Washington (3/6/08)—Addressing her seventh and perhaps final Governmental Affairs Conference Wednesday, National Credit Union Administration (NCUA) JoAnn Johnson said the word “transparency” captures the spirit of her six years of work as federal regulator. “Transparency means to let the sunshine in,” where credit union members’ rights are at stake, she told the audience at the Credit Union National Association conference here. Transparency is the “best vehicle” to assure members have necessary information to make informed decisions about their ownership rights, she said. Johnson reiterated her position that her agency is not in the business of “dictating management decisions for credit unions,” but rather “to ensure decisions are made with members’ best interests at heart.” The NCUA chairman, whose term ended in August but who has pledged to stay, if possible, until her successor is in place, encouraged credit unions to comment on a recent advance notice of a proposed rulemaking (ANPR) on the accuracy of communication to members, integrity of member voting and fiduciary obligation of senior executives. She said she considers that ANPR issued in January to be perhaps the most important issued during her tenure. It considers amending agency rules to more clearly define a credit union board's fiduciary duties in the face of major decisions, such as mergers or conversions to mutual thrifts. The NCUA announced last week it has extended the comment period to April 30 from March 31 as it considers amending its rules on credit union board's fiduciary duties. “Please give the ANPR your thoughtful consideration and let us hear from you on this proposal regarding mergers, credit union charter conversions and insurance termination transactions. “While the transparency issue can be complex, a member-centric answer is deceptively simple and one the credit union industry should be eager to embrace,” Johnson said. The White House in December nominated Michael E. Fryzel, an Illinois real estate lawyer and former director of the state's Department of Financial Institutions, to succeed Chairman Johnson on the NCUA board. However, his name is among the many delayed appointment nominees awaiting confirmation action from the Senate. Early in February, President George W. Bush called on the Senate to start immediate work on its confirmation process for a long list of pending nominations, including Fryzel and three nominees to the Federal Reserve Board.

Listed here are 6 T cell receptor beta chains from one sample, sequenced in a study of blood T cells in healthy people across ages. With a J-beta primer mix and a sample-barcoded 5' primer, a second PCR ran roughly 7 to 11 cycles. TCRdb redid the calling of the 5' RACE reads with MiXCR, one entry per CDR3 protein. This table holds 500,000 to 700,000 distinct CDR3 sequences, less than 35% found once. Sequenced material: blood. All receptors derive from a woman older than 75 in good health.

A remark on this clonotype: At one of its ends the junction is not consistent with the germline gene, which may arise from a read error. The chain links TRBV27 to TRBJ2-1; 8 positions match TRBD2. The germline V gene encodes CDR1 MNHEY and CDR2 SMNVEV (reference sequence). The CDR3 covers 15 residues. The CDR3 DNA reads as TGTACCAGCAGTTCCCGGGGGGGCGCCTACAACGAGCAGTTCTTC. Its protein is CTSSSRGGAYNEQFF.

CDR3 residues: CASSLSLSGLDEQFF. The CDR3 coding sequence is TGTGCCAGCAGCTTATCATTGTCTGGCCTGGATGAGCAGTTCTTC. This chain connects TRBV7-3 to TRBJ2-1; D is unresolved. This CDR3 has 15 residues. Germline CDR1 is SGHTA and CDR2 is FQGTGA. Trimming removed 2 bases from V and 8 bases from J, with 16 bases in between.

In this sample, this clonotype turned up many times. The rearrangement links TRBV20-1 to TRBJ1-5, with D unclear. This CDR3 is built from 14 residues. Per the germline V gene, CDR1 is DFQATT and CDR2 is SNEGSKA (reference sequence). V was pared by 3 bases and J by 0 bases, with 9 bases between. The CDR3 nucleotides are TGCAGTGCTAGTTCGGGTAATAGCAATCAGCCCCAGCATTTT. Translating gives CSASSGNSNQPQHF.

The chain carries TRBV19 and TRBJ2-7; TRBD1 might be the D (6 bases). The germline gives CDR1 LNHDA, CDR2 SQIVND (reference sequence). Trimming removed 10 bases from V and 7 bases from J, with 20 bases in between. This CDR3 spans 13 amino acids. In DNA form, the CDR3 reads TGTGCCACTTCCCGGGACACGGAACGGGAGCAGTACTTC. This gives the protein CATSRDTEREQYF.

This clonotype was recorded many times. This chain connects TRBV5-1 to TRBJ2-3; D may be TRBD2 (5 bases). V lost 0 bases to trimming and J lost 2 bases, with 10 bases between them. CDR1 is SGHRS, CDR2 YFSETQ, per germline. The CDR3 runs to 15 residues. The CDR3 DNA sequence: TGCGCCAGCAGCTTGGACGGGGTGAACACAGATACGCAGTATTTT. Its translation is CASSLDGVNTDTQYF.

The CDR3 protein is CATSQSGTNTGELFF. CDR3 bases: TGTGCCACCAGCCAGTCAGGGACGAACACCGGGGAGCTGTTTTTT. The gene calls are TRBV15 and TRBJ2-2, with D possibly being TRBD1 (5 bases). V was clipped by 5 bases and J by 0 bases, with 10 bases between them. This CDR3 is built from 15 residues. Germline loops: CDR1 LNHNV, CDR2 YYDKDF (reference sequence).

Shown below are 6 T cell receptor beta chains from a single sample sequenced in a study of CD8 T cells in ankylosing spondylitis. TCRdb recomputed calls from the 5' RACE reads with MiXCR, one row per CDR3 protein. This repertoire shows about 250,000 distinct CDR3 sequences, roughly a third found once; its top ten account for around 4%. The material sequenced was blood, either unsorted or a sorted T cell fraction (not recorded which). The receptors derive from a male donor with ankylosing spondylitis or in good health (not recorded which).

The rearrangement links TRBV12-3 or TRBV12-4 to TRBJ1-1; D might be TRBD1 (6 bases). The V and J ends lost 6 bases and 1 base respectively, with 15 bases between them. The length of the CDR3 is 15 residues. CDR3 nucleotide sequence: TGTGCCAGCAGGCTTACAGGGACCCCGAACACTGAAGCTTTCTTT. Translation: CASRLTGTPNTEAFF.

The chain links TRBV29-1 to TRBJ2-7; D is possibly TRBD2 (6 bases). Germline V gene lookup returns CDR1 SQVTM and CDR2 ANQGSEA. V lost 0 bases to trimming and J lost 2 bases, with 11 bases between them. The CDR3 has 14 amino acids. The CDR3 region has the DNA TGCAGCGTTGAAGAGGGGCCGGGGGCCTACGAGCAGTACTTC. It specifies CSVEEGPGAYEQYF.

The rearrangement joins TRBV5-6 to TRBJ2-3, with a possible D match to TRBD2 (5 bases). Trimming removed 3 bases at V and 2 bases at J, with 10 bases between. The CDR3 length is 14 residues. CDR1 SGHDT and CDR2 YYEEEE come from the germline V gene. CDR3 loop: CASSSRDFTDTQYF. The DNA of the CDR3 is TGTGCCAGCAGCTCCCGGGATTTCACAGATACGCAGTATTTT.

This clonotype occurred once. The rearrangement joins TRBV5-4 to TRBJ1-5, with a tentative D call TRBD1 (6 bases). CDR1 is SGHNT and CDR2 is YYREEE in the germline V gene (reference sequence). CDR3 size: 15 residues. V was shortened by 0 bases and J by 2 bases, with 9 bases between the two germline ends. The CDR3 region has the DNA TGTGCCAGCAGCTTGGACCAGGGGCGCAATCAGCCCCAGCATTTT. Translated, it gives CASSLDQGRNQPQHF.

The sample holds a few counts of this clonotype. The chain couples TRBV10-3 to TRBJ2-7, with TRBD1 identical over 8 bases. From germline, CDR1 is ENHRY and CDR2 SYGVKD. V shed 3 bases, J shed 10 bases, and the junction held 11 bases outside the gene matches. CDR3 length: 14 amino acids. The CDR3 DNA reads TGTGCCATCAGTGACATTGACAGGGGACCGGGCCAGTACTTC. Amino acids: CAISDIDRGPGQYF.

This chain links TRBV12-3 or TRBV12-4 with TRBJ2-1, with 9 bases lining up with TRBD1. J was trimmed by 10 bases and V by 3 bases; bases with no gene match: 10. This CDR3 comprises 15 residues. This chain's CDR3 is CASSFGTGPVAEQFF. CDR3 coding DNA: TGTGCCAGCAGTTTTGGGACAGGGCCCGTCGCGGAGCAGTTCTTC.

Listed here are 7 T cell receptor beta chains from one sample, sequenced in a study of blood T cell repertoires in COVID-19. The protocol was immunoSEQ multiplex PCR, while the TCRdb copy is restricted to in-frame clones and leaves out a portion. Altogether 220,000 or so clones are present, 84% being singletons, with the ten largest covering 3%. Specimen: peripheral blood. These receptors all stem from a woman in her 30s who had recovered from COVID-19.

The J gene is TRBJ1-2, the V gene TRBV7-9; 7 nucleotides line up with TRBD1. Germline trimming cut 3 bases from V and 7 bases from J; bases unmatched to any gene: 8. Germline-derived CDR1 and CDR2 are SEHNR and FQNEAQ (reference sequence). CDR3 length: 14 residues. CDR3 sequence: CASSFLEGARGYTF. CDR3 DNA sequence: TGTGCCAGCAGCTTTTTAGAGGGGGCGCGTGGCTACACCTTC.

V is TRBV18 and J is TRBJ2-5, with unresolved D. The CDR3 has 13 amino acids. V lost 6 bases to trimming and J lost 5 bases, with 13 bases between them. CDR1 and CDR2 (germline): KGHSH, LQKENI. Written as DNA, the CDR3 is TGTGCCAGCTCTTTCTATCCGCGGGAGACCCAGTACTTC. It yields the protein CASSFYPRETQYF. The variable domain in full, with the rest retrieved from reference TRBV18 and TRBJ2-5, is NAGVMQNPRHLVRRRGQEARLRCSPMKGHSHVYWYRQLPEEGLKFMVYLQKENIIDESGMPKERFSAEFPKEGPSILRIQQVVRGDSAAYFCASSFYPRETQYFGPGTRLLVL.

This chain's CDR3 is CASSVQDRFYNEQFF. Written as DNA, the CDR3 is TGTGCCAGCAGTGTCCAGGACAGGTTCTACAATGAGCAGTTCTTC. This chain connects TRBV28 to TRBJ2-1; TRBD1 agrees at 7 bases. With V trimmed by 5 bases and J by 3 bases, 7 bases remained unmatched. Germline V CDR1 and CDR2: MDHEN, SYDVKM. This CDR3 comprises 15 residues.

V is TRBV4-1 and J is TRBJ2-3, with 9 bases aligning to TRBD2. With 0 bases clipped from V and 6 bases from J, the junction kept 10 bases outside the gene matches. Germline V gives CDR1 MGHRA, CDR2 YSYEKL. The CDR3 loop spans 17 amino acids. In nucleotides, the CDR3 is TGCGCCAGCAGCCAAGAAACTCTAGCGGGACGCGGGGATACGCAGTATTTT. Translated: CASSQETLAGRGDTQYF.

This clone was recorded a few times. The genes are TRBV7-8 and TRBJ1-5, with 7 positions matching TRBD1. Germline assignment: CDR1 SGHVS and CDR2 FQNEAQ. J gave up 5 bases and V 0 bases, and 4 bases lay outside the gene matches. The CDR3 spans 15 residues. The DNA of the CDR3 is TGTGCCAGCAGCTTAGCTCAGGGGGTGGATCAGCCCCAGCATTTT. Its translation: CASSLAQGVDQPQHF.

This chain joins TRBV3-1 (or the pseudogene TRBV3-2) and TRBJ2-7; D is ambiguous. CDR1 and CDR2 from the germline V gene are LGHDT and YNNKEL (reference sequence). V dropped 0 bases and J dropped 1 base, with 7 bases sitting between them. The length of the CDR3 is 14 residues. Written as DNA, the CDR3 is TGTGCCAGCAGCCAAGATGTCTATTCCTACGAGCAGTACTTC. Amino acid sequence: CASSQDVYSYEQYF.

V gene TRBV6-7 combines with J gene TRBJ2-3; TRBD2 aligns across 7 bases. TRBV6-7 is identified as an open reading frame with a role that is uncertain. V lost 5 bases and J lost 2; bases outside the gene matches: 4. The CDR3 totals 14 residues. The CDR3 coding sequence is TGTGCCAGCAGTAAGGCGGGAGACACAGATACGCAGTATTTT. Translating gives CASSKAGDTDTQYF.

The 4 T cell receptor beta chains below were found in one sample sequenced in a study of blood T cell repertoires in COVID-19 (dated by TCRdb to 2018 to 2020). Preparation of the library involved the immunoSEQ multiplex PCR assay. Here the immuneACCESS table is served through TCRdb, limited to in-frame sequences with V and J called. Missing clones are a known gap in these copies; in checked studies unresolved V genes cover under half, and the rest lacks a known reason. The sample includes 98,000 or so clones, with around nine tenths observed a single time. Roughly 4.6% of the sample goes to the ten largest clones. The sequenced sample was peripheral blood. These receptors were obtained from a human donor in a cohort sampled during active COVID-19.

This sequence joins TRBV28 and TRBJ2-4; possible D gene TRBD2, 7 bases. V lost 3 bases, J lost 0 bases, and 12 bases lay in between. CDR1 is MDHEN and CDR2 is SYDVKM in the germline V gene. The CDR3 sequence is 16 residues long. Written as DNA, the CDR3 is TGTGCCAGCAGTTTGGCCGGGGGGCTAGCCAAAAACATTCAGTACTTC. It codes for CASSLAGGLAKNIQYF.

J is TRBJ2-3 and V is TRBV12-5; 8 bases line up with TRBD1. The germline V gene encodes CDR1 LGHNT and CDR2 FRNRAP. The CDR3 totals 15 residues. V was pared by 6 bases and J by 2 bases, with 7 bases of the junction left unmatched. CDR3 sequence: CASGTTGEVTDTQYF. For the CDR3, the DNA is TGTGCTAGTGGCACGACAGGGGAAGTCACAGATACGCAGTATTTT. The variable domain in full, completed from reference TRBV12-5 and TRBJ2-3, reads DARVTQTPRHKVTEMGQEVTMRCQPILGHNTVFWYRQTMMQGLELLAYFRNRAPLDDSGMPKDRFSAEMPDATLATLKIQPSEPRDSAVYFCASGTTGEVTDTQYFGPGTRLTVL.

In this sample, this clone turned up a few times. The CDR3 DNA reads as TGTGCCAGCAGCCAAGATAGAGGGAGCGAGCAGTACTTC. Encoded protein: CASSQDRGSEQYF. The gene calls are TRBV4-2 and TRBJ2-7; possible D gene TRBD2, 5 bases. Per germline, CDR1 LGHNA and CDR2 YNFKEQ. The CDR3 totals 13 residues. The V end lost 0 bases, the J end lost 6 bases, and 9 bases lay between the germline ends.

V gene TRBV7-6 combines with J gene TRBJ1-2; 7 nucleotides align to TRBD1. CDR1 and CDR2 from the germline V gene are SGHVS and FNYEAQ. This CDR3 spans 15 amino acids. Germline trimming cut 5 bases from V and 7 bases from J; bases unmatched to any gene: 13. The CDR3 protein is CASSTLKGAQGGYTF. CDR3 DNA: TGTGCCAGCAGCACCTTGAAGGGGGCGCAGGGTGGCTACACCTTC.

Rep. Kanjorski Keep working for CURIA